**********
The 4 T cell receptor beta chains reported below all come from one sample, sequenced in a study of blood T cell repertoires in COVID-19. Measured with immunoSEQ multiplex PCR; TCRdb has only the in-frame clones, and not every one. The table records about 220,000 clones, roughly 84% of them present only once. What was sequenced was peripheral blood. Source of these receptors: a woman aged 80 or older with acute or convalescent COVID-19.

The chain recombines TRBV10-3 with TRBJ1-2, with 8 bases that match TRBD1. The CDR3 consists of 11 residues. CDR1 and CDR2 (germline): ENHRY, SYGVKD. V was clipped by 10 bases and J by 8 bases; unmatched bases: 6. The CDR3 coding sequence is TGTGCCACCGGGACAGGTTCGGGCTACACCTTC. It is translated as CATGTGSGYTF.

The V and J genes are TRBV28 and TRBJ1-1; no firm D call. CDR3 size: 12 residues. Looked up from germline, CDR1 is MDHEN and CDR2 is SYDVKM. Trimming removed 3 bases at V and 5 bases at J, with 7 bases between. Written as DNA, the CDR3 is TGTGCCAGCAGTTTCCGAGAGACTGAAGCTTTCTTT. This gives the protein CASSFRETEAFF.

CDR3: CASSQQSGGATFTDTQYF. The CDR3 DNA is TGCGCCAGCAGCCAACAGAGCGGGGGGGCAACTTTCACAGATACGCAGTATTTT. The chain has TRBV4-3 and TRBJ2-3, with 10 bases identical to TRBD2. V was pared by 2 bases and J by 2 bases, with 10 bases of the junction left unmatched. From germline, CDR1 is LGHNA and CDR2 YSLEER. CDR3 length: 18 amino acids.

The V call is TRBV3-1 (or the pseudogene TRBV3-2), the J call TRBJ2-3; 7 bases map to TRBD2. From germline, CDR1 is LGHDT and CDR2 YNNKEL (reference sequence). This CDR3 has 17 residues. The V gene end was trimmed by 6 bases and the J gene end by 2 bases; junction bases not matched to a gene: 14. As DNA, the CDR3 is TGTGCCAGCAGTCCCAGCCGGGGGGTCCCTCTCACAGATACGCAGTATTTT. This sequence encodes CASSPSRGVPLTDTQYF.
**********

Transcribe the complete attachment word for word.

The 4 T cell receptor beta chains reported below all come from one sample, sequenced in a study of blood T cell repertoires in COVID-19. Measured with immunoSEQ multiplex PCR; TCRdb has only the in-frame clones, and not every one. The table records about 220,000 clones, roughly 84% of them present only once. What was sequenced was peripheral blood. Source of these receptors: a woman aged 80 or older with acute or convalescent COVID-19.

The chain recombines TRBV10-3 with TRBJ1-2, with 8 bases that match TRBD1. The CDR3 consists of 11 residues. CDR1 and CDR2 (germline): ENHRY, SYGVKD. V was clipped by 10 bases and J by 8 bases; unmatched bases: 6. The CDR3 coding sequence is TGTGCCACCGGGACAGGTTCGGGCTACACCTTC. It is translated as CATGTGSGYTF.

The V and J genes are TRBV28 and TRBJ1-1; no firm D call. CDR3 size: 12 residues. Looked up from germline, CDR1 is MDHEN and CDR2 is SYDVKM. Trimming removed 3 bases at V and 5 bases at J, with 7 bases between. Written as DNA, the CDR3 is TGTGCCAGCAGTTTCCGAGAGACTGAAGCTTTCTTT. This gives the protein CASSFRETEAFF.

CDR3: CASSQQSGGATFTDTQYF. The CDR3 DNA is TGCGCCAGCAGCCAACAGAGCGGGGGGGCAACTTTCACAGATACGCAGTATTTT. The chain has TRBV4-3 and TRBJ2-3, with 10 bases identical to TRBD2. V was pared by 2 bases and J by 2 bases, with 10 bases of the junction left unmatched. From germline, CDR1 is LGHNA and CDR2 YSLEER. CDR3 length: 18 amino acids.

The V call is TRBV3-1 (or the pseudogene TRBV3-2), the J call TRBJ2-3; 7 bases map to TRBD2. From germline, CDR1 is LGHDT and CDR2 YNNKEL (reference sequence). This CDR3 has 17 residues. The V gene end was trimmed by 6 bases and the J gene end by 2 bases; junction bases not matched to a gene: 14. As DNA, the CDR3 is TGTGCCAGCAGTCCCAGCCGGGGGGTCCCTCTCACAGATACGCAGTATTTT. This sequence encodes CASSPSRGVPLTDTQYF.